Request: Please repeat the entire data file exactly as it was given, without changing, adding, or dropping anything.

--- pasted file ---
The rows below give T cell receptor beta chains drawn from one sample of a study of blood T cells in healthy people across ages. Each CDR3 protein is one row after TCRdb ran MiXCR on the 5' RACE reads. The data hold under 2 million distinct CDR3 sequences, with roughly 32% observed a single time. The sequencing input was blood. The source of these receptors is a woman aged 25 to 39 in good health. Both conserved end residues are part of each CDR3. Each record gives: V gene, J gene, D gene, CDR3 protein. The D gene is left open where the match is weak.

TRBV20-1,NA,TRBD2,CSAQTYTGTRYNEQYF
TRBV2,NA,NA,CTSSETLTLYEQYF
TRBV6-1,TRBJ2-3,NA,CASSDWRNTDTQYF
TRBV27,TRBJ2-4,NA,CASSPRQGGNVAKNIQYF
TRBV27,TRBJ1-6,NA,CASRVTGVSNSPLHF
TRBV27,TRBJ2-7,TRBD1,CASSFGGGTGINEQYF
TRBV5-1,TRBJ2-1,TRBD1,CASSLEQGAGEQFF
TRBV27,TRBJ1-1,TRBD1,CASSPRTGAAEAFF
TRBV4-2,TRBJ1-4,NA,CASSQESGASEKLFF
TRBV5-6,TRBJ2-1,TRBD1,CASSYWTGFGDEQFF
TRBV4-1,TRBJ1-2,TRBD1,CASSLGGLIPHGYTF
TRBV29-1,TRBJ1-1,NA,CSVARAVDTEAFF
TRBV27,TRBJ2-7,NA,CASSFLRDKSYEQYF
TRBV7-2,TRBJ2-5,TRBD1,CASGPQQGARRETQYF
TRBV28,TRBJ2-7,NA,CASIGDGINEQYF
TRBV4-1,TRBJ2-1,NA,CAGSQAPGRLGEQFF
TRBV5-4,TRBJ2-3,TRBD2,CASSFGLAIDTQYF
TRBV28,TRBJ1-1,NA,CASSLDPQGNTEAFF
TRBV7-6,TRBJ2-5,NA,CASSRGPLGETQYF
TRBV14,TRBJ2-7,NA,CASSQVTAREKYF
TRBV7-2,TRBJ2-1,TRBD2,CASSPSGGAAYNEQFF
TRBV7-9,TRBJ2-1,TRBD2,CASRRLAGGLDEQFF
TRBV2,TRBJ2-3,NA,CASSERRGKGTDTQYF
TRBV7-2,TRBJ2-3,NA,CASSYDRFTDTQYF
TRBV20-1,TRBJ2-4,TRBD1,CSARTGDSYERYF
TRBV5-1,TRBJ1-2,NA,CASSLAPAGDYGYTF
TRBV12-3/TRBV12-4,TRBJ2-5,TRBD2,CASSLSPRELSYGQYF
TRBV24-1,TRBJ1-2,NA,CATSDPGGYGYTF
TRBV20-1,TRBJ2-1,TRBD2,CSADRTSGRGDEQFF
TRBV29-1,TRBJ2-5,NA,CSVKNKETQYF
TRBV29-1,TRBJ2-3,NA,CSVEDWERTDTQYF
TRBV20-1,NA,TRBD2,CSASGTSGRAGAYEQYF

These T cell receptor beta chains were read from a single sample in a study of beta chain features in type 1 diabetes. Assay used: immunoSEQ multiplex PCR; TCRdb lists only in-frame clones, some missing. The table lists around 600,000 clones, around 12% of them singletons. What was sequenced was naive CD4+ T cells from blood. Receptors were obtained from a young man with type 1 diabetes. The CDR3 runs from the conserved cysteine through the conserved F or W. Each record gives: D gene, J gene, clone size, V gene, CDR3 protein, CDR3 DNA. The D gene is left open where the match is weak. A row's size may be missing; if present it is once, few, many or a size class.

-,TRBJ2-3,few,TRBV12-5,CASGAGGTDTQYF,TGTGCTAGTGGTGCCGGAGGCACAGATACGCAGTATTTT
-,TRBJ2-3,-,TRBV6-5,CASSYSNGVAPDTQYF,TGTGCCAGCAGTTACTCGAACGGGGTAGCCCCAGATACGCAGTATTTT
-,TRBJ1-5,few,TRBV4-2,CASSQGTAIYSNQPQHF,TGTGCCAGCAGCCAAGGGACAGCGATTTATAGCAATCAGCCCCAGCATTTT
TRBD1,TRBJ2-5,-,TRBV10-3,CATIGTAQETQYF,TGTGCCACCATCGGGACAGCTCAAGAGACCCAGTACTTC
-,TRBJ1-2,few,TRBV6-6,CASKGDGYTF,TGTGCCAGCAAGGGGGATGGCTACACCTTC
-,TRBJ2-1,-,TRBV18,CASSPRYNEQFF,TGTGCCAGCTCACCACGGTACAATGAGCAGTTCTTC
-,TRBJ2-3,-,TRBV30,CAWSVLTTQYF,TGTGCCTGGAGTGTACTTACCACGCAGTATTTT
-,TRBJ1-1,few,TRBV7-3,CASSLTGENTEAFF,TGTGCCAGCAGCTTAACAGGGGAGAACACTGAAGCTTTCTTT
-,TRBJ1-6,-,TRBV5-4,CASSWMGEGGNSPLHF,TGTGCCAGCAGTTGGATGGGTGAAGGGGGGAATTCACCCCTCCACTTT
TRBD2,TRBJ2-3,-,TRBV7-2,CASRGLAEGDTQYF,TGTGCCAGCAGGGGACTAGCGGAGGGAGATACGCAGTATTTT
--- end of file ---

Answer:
The rows below give T cell receptor beta chains drawn from one sample of a study of blood T cells in healthy people across ages. Each CDR3 protein is one row after TCRdb ran MiXCR on the 5' RACE reads. The data hold under 2 million distinct CDR3 sequences, with roughly 32% observed a single time. The sequencing input was blood. The source of these receptors is a woman aged 25 to 39 in good health. Both conserved end residues are part of each CDR3. Each record gives: V gene, J gene, D gene, CDR3 protein. The D gene is left open where the match is weak.

TRBV20-1,NA,TRBD2,CSAQTYTGTRYNEQYF
TRBV2,NA,NA,CTSSETLTLYEQYF
TRBV6-1,TRBJ2-3,NA,CASSDWRNTDTQYF
TRBV27,TRBJ2-4,NA,CASSPRQGGNVAKNIQYF
TRBV27,TRBJ1-6,NA,CASRVTGVSNSPLHF
TRBV27,TRBJ2-7,TRBD1,CASSFGGGTGINEQYF
TRBV5-1,TRBJ2-1,TRBD1,CASSLEQGAGEQFF
TRBV27,TRBJ1-1,TRBD1,CASSPRTGAAEAFF
TRBV4-2,TRBJ1-4,NA,CASSQESGASEKLFF
TRBV5-6,TRBJ2-1,TRBD1,CASSYWTGFGDEQFF
TRBV4-1,TRBJ1-2,TRBD1,CASSLGGLIPHGYTF
TRBV29-1,TRBJ1-1,NA,CSVARAVDTEAFF
TRBV27,TRBJ2-7,NA,CASSFLRDKSYEQYF
TRBV7-2,TRBJ2-5,TRBD1,CASGPQQGARRETQYF
TRBV28,TRBJ2-7,NA,CASIGDGINEQYF
TRBV4-1,TRBJ2-1,NA,CAGSQAPGRLGEQFF
TRBV5-4,TRBJ2-3,TRBD2,CASSFGLAIDTQYF
TRBV28,TRBJ1-1,NA,CASSLDPQGNTEAFF
TRBV7-6,TRBJ2-5,NA,CASSRGPLGETQYF
TRBV14,TRBJ2-7,NA,CASSQVTAREKYF
TRBV7-2,TRBJ2-1,TRBD2,CASSPSGGAAYNEQFF
TRBV7-9,TRBJ2-1,TRBD2,CASRRLAGGLDEQFF
TRBV2,TRBJ2-3,NA,CASSERRGKGTDTQYF
TRBV7-2,TRBJ2-3,NA,CASSYDRFTDTQYF
TRBV20-1,TRBJ2-4,TRBD1,CSARTGDSYERYF
TRBV5-1,TRBJ1-2,NA,CASSLAPAGDYGYTF
TRBV12-3/TRBV12-4,TRBJ2-5,TRBD2,CASSLSPRELSYGQYF
TRBV24-1,TRBJ1-2,NA,CATSDPGGYGYTF
TRBV20-1,TRBJ2-1,TRBD2,CSADRTSGRGDEQFF
TRBV29-1,TRBJ2-5,NA,CSVKNKETQYF
TRBV29-1,TRBJ2-3,NA,CSVEDWERTDTQYF
TRBV20-1,NA,TRBD2,CSASGTSGRAGAYEQYF

These T cell receptor beta chains were read from a single sample in a study of beta chain features in type 1 diabetes. Assay used: immunoSEQ multiplex PCR; TCRdb lists only in-frame clones, some missing. The table lists around 600,000 clones, around 12% of them singletons. What was sequenced was naive CD4+ T cells from blood. Receptors were obtained from a young man with type 1 diabetes. The CDR3 runs from the conserved cysteine through the conserved F or W. Each record gives: D gene, J gene, clone size, V gene, CDR3 protein, CDR3 DNA. The D gene is left open where the match is weak. A row's size may be missing; if present it is once, few, many or a size class.

-,TRBJ2-3,few,TRBV12-5,CASGAGGTDTQYF,TGTGCTAGTGGTGCCGGAGGCACAGATACGCAGTATTTT
-,TRBJ2-3,-,TRBV6-5,CASSYSNGVAPDTQYF,TGTGCCAGCAGTTACTCGAACGGGGTAGCCCCAGATACGCAGTATTTT
-,TRBJ1-5,few,TRBV4-2,CASSQGTAIYSNQPQHF,TGTGCCAGCAGCCAAGGGACAGCGATTTATAGCAATCAGCCCCAGCATTTT
TRBD1,TRBJ2-5,-,TRBV10-3,CATIGTAQETQYF,TGTGCCACCATCGGGACAGCTCAAGAGACCCAGTACTTC
-,TRBJ1-2,few,TRBV6-6,CASKGDGYTF,TGTGCCAGCAAGGGGGATGGCTACACCTTC
-,TRBJ2-1,-,TRBV18,CASSPRYNEQFF,TGTGCCAGCTCACCACGGTACAATGAGCAGTTCTTC
-,TRBJ2-3,-,TRBV30,CAWSVLTTQYF,TGTGCCTGGAGTGTACTTACCACGCAGTATTTT
-,TRBJ1-1,few,TRBV7-3,CASSLTGENTEAFF,TGTGCCAGCAGCTTAACAGGGGAGAACACTGAAGCTTTCTTT
-,TRBJ1-6,-,TRBV5-4,CASSWMGEGGNSPLHF,TGTGCCAGCAGTTGGATGGGTGAAGGGGGGAATTCACCCCTCCACTTT
TRBD2,TRBJ2-3,-,TRBV7-2,CASRGLAEGDTQYF,TGTGCCAGCAGGGGACTAGCGGAGGGAGATACGCAGTATTTT